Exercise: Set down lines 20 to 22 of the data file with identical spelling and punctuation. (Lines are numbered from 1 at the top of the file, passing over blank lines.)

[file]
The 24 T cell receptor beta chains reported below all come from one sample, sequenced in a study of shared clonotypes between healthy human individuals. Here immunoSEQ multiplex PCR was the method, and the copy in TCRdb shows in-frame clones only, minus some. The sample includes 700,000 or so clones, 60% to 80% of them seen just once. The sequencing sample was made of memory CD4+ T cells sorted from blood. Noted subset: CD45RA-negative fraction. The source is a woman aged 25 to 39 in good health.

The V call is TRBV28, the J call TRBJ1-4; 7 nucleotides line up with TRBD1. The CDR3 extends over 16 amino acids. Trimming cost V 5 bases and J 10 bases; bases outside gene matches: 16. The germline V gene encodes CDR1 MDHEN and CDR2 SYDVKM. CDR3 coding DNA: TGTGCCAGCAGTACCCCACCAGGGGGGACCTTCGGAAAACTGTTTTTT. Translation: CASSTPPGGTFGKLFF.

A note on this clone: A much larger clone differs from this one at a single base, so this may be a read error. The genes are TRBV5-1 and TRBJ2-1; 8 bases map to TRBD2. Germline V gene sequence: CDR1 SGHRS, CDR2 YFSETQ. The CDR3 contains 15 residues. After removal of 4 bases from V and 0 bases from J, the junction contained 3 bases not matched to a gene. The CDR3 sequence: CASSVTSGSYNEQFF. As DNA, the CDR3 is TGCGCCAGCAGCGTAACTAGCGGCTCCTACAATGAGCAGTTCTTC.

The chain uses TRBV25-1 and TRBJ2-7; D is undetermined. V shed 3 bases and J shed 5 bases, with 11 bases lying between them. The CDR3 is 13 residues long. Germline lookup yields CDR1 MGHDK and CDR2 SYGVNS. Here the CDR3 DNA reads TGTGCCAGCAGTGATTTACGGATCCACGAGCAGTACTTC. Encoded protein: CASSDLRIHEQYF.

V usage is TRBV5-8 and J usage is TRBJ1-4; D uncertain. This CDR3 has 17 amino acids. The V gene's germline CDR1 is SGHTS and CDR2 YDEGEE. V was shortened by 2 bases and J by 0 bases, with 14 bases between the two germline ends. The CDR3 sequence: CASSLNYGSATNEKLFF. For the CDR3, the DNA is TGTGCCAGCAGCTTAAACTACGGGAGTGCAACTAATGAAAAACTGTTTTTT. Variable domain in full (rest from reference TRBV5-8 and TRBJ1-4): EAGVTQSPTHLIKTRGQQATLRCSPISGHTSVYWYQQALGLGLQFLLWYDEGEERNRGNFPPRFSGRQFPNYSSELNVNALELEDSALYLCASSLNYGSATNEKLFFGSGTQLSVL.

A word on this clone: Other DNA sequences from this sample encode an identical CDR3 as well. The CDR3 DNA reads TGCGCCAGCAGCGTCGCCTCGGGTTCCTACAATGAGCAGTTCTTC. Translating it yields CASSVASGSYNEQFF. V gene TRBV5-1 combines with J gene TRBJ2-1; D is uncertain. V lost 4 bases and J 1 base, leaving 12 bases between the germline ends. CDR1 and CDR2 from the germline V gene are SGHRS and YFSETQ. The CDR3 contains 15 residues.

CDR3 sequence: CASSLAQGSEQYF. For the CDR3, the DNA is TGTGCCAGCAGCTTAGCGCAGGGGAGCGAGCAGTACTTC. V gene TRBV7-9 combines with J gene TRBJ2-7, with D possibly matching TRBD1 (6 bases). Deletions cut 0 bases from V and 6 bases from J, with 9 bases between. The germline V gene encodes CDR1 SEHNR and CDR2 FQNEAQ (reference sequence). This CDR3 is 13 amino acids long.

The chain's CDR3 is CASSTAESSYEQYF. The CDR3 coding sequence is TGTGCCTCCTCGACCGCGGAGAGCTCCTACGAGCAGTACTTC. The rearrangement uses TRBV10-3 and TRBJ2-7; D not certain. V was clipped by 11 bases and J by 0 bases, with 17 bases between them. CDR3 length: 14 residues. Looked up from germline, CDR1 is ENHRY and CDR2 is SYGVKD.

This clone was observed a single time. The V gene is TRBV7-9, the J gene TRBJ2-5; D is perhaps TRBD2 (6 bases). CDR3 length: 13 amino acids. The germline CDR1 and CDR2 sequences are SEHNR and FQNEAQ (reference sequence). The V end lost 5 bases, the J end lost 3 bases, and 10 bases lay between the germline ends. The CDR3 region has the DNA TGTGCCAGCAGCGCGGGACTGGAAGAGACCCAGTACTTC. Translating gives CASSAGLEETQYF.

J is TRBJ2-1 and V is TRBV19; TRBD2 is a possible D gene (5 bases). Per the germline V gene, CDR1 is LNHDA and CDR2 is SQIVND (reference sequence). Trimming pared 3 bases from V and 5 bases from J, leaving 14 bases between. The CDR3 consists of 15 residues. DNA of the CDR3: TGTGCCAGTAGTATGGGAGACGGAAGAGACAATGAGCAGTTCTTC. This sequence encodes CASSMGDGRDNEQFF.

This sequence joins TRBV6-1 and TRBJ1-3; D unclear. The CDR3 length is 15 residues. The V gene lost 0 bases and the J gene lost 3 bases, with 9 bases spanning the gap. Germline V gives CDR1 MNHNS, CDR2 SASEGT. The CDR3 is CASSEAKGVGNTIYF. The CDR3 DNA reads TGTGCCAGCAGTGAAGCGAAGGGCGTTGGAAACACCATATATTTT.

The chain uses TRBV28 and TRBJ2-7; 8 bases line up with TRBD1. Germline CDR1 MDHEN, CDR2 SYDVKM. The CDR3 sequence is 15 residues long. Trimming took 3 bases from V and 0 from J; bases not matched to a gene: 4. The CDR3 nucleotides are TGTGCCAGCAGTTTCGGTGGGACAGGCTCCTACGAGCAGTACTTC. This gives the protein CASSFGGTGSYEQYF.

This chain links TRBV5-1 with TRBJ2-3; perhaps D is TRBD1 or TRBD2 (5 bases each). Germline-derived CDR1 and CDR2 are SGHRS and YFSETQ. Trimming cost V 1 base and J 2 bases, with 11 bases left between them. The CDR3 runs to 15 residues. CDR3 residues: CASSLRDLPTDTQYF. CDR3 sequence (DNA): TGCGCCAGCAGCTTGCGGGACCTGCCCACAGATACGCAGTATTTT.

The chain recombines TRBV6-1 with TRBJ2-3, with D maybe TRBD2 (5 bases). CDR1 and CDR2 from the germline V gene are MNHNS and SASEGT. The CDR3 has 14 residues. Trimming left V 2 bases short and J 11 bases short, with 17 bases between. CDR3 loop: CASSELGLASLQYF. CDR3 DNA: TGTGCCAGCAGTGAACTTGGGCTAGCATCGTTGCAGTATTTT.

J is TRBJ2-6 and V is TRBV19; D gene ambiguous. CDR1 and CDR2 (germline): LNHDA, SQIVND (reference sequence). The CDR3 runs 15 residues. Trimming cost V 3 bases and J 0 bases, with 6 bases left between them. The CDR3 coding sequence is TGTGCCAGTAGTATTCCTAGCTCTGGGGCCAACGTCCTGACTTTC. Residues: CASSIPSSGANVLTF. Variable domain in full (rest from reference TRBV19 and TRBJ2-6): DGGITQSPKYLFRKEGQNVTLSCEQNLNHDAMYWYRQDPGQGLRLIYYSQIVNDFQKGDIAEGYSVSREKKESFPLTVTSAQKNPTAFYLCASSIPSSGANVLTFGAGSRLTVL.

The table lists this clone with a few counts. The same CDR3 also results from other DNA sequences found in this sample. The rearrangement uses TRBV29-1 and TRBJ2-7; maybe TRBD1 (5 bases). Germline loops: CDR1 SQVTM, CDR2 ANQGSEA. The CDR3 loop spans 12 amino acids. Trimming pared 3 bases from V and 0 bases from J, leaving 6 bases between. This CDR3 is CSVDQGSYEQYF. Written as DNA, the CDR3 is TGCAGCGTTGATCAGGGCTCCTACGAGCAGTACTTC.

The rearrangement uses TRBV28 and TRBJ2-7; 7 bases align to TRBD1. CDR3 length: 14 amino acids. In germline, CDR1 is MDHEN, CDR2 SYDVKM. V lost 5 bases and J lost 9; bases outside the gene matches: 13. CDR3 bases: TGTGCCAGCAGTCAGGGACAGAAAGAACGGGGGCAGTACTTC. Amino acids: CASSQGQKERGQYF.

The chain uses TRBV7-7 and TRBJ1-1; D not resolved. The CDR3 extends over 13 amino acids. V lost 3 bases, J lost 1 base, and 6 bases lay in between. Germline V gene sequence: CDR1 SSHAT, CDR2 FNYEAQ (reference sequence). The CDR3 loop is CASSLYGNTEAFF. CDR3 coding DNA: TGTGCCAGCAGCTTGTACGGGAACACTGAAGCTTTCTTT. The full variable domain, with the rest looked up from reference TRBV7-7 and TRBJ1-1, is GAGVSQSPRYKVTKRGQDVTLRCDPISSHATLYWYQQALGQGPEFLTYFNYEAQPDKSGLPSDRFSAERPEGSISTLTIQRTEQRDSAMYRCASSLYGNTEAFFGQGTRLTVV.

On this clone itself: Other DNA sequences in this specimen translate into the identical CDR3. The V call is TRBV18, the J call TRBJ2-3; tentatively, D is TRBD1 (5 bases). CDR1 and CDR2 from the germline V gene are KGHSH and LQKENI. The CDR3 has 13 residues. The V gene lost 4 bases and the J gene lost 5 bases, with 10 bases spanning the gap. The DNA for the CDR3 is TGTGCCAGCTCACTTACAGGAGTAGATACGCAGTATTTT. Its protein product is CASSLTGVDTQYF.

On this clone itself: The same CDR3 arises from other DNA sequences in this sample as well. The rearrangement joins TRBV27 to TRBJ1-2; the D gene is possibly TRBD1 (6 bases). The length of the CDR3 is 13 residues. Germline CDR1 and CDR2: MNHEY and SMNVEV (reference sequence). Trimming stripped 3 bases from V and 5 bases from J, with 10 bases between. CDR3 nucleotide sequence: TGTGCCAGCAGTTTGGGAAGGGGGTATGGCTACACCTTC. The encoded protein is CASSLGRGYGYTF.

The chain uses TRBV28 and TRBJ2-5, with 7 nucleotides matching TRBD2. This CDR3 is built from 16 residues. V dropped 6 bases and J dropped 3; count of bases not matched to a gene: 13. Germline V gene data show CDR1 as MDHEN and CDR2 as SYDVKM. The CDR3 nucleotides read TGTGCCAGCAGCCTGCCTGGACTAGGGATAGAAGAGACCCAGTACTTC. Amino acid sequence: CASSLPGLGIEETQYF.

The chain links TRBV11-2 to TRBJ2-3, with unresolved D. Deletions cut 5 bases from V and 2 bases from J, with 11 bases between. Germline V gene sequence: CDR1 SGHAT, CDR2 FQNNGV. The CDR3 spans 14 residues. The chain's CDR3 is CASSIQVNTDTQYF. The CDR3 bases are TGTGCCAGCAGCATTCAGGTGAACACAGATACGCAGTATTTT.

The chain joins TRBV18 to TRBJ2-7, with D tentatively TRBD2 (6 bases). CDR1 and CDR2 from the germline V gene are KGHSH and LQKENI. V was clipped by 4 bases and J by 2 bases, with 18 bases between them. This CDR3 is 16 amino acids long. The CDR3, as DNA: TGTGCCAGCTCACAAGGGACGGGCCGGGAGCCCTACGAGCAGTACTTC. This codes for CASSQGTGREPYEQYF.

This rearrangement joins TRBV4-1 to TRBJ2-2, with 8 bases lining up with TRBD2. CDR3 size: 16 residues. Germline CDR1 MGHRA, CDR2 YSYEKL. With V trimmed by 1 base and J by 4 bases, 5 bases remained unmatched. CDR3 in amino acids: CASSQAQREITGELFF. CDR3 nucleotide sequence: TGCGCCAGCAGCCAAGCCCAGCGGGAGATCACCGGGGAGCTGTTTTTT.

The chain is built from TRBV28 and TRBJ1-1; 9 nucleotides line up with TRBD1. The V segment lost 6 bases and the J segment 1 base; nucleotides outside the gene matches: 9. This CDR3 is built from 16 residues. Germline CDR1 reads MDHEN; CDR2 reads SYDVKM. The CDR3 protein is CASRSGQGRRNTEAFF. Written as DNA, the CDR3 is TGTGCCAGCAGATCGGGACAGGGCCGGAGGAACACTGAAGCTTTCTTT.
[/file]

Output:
On this clone itself: The same CDR3 arises from other DNA sequences in this sample as well. The rearrangement joins TRBV27 to TRBJ1-2; the D gene is possibly TRBD1 (6 bases). The length of the CDR3 is 13 residues. Germline CDR1 and CDR2: MNHEY and SMNVEV (reference sequence). Trimming stripped 3 bases from V and 5 bases from J, with 10 bases between. CDR3 nucleotide sequence: TGTGCCAGCAGTTTGGGAAGGGGGTATGGCTACACCTTC. The encoded protein is CASSLGRGYGYTF.

The chain uses TRBV28 and TRBJ2-5, with 7 nucleotides matching TRBD2. This CDR3 is built from 16 residues. V dropped 6 bases and J dropped 3; count of bases not matched to a gene: 13. Germline V gene data show CDR1 as MDHEN and CDR2 as SYDVKM. The CDR3 nucleotides read TGTGCCAGCAGCCTGCCTGGACTAGGGATAGAAGAGACCCAGTACTTC. Amino acid sequence: CASSLPGLGIEETQYF.

The chain links TRBV11-2 to TRBJ2-3, with unresolved D. Deletions cut 5 bases from V and 2 bases from J, with 11 bases between. Germline V gene sequence: CDR1 SGHAT, CDR2 FQNNGV. The CDR3 spans 14 residues. The chain's CDR3 is CASSIQVNTDTQYF. The CDR3 bases are TGTGCCAGCAGCATTCAGGTGAACACAGATACGCAGTATTTT.